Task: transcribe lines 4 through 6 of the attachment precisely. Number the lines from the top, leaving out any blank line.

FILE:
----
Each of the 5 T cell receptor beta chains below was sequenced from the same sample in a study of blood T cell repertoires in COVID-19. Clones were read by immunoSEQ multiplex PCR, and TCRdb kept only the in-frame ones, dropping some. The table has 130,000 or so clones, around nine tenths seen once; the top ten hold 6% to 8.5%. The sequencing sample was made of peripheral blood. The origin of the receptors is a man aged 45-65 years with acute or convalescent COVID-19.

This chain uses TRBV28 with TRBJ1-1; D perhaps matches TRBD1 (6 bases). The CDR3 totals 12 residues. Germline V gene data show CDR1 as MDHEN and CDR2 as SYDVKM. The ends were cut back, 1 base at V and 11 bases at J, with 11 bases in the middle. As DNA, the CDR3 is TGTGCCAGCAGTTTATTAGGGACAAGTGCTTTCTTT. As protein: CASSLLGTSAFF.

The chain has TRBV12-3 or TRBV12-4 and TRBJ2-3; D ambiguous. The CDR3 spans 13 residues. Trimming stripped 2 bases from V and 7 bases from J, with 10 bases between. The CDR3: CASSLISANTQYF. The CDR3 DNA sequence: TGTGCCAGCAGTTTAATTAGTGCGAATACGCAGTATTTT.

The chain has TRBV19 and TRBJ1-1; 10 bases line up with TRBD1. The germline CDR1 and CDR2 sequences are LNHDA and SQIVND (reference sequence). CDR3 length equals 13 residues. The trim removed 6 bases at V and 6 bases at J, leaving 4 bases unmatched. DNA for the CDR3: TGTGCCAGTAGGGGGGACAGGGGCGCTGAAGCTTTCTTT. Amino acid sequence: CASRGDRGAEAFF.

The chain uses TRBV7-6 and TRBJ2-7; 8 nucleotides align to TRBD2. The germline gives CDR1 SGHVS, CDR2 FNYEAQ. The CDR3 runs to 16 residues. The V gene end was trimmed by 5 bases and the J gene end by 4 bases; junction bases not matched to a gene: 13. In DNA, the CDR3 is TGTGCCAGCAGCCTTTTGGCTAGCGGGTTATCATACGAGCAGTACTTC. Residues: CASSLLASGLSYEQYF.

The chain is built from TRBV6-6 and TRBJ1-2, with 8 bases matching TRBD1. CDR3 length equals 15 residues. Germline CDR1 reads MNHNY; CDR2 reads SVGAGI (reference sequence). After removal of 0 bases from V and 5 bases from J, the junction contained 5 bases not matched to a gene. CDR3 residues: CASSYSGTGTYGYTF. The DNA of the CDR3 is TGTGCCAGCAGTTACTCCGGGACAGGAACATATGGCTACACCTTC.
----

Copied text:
The chain has TRBV19 and TRBJ1-1; 10 bases line up with TRBD1. The germline CDR1 and CDR2 sequences are LNHDA and SQIVND (reference sequence). CDR3 length equals 13 residues. The trim removed 6 bases at V and 6 bases at J, leaving 4 bases unmatched. DNA for the CDR3: TGTGCCAGTAGGGGGGACAGGGGCGCTGAAGCTTTCTTT. Amino acid sequence: CASRGDRGAEAFF.

The chain uses TRBV7-6 and TRBJ2-7; 8 nucleotides align to TRBD2. The germline gives CDR1 SGHVS, CDR2 FNYEAQ. The CDR3 runs to 16 residues. The V gene end was trimmed by 5 bases and the J gene end by 4 bases; junction bases not matched to a gene: 13. In DNA, the CDR3 is TGTGCCAGCAGCCTTTTGGCTAGCGGGTTATCATACGAGCAGTACTTC. Residues: CASSLLASGLSYEQYF.

The chain is built from TRBV6-6 and TRBJ1-2, with 8 bases matching TRBD1. CDR3 length equals 15 residues. Germline CDR1 reads MNHNY; CDR2 reads SVGAGI (reference sequence). After removal of 0 bases from V and 5 bases from J, the junction contained 5 bases not matched to a gene. CDR3 residues: CASSYSGTGTYGYTF. The DNA of the CDR3 is TGTGCCAGCAGTTACTCCGGGACAGGAACATATGGCTACACCTTC.